Students should learn to love others, not just themselves

“Think of your closest friends. Think of your family members. The people that are closest to you and that you love the most. Why do you love them? Probably, it is because they share common interests, backgrounds, and tastes with you. They enjoy the same movies or music, maybe practice the same religion.”

Think of your closest friends. Think of your family members. The people that are closest to you and that you love the most.

Why do you love them?

Probably, it is because they share common interests, backgrounds, and tastes with you. They enjoy the same movies or music, maybe practice the same religion.

Your closest friends are just like you.

So we must ask the question: do you really enjoy and love the people that are closest to you? Or do you love yourself so much that you love people that mirror you back to yourself?

That was probably confusing.

Anyways, the point is that our friends are pretty good mirrors of ourselves. But if that’s true, what good are our friends?

We could just hang out by ourselves all the time. I’ve got a lot in common with myself.

However, we go to a very large, very diverse university.

We have no reason not to diversify our lives. There are international students here from all over the world.

There are multiple ways to meet these students, including signing up as a conversation partner to help English learners practice the language.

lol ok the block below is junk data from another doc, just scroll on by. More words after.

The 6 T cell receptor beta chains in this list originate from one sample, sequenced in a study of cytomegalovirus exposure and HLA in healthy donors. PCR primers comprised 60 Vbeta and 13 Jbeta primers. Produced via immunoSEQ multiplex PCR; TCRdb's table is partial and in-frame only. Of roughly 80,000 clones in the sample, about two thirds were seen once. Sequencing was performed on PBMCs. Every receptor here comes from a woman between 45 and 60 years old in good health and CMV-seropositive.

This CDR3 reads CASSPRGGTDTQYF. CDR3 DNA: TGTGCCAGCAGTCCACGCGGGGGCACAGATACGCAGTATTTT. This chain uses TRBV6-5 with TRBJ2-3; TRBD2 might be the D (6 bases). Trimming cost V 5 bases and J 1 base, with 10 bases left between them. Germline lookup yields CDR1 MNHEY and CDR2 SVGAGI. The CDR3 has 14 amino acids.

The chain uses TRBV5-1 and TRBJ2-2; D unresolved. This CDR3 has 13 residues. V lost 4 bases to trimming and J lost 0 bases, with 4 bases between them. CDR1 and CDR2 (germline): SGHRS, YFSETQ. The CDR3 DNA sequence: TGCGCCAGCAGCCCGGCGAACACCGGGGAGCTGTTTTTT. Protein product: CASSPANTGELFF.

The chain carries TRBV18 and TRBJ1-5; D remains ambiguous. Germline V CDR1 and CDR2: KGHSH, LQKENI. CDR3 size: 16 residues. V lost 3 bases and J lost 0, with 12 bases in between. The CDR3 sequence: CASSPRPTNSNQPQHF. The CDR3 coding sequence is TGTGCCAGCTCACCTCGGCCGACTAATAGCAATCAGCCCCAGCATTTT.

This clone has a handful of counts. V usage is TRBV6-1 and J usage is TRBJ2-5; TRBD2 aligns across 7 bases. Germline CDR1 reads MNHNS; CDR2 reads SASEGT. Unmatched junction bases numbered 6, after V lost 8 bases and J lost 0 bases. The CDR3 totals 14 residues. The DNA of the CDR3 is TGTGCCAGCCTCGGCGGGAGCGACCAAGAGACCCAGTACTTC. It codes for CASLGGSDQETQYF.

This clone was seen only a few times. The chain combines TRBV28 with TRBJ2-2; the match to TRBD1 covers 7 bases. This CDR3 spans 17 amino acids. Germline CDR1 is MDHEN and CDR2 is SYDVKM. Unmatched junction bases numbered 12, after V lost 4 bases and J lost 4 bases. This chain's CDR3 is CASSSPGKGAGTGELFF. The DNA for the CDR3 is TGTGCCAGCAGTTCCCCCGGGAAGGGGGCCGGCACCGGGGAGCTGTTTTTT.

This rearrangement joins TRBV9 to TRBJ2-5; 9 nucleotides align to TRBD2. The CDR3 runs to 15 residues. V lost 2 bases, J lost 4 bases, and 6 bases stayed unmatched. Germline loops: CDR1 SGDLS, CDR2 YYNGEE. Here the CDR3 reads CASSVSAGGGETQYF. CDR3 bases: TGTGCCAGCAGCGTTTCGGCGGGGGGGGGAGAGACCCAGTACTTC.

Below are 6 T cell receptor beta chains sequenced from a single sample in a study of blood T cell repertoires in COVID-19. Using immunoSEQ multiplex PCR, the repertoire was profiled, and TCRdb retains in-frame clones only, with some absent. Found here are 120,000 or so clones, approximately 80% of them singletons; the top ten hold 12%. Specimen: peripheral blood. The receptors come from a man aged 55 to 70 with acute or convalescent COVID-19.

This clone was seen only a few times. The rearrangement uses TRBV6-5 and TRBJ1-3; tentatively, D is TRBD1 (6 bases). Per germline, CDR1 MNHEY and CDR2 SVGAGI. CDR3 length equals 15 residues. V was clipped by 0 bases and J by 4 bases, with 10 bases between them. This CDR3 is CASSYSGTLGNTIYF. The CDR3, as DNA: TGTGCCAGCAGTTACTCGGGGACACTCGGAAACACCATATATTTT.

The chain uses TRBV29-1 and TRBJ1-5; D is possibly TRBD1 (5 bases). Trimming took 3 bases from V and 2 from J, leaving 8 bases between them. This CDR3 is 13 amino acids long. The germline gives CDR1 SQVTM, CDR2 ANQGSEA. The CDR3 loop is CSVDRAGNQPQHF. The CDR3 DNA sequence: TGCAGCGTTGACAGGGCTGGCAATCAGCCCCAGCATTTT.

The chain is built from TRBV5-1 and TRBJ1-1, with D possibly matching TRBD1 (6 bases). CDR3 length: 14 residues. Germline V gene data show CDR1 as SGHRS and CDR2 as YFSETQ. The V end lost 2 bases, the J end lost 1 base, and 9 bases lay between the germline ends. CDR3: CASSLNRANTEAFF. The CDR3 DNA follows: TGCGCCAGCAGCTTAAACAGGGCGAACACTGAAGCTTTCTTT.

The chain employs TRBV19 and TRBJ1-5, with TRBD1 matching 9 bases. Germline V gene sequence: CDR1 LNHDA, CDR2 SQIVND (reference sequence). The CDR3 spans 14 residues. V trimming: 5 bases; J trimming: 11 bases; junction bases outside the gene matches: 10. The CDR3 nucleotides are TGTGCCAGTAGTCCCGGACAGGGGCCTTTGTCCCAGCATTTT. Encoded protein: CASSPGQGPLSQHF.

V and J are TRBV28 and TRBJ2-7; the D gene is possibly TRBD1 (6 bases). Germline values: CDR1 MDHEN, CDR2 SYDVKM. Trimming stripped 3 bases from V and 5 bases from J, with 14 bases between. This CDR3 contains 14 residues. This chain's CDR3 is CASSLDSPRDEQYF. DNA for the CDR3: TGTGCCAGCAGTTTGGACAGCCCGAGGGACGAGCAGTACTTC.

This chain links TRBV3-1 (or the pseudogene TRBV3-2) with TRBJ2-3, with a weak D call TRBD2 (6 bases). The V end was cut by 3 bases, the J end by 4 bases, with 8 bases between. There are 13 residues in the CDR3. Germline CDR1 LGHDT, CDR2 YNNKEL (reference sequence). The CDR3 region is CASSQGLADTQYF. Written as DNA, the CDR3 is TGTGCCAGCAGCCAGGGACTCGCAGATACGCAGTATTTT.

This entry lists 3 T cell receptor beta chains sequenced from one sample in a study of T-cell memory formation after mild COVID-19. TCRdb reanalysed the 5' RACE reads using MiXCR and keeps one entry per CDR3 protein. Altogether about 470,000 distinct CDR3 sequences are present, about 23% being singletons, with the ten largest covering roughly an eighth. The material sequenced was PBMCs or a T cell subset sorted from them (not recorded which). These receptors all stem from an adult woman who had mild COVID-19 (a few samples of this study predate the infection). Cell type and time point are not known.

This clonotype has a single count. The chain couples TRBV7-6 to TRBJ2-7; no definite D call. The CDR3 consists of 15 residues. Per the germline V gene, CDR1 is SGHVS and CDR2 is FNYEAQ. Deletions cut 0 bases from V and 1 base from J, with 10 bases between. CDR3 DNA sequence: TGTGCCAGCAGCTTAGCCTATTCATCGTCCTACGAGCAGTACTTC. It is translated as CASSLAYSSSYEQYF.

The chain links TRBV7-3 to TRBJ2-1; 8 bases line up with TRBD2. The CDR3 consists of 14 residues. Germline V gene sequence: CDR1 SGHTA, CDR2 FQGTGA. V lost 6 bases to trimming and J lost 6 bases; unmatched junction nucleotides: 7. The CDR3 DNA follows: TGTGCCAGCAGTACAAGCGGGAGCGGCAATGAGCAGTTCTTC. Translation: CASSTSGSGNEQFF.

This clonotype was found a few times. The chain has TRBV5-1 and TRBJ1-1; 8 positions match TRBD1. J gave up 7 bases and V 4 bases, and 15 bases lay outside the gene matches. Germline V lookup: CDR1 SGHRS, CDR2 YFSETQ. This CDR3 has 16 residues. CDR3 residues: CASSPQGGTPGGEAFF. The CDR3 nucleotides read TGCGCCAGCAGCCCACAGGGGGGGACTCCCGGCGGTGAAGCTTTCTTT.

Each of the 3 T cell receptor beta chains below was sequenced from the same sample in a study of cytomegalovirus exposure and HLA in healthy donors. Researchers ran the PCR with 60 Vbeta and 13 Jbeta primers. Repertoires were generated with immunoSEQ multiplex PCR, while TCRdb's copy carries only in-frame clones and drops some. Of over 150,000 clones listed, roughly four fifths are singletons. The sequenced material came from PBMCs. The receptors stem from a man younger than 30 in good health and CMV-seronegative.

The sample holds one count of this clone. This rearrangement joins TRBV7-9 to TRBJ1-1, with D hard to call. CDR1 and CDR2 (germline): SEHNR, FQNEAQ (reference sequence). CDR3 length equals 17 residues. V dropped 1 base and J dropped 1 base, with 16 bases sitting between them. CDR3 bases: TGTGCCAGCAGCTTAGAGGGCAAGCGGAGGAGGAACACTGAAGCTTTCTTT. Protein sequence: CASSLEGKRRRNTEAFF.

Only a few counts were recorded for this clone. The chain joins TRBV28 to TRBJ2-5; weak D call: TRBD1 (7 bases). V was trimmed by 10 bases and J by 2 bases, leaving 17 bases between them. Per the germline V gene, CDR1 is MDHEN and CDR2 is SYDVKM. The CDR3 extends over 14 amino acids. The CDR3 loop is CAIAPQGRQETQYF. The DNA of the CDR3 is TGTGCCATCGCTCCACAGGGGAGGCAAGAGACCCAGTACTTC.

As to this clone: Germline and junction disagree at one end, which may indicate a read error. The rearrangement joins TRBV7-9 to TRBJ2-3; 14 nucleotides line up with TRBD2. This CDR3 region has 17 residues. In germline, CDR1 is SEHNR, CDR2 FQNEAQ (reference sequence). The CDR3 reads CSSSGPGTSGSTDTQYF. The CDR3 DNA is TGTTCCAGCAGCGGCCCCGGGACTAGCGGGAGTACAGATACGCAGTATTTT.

There are international dinners or other programs occasionally, and there was a Ramadan dinner hosted in the student union earlier this year.

If you want to meet international students, they want to meet you.

When I first met Enrique, he had been here from Mexico for almost a month. Yet he told me I was the first American student he had met and spoken with. What kind of welcome is that?

I only mention international students because they are the people that I’ve met that I have the least in common with, at least culturally.But if we want to become friends with people that are different from us, we should befriend those of different religions, political affiliations, and ethnicities.

Christians and atheists should be friends. So should Muslims and Jews. Even Croatians and Serbs should become friends.

When we do this, we’ll begin to appreciate people that are different from us and have different ideas.

We’ll begin to lose some of our prejudices, and accept people for who they are.

We’ll learn to love people, whether they are just like us or not. It may even make arguments over religion or politics less commonplace. The only way to find out is to try.

Just enter into conversations with people with an open mind.

Don’t be turned away if they tell you that they’re voting for McCain.

Forgiveness is important.

You may find out that you have more in common than you thought.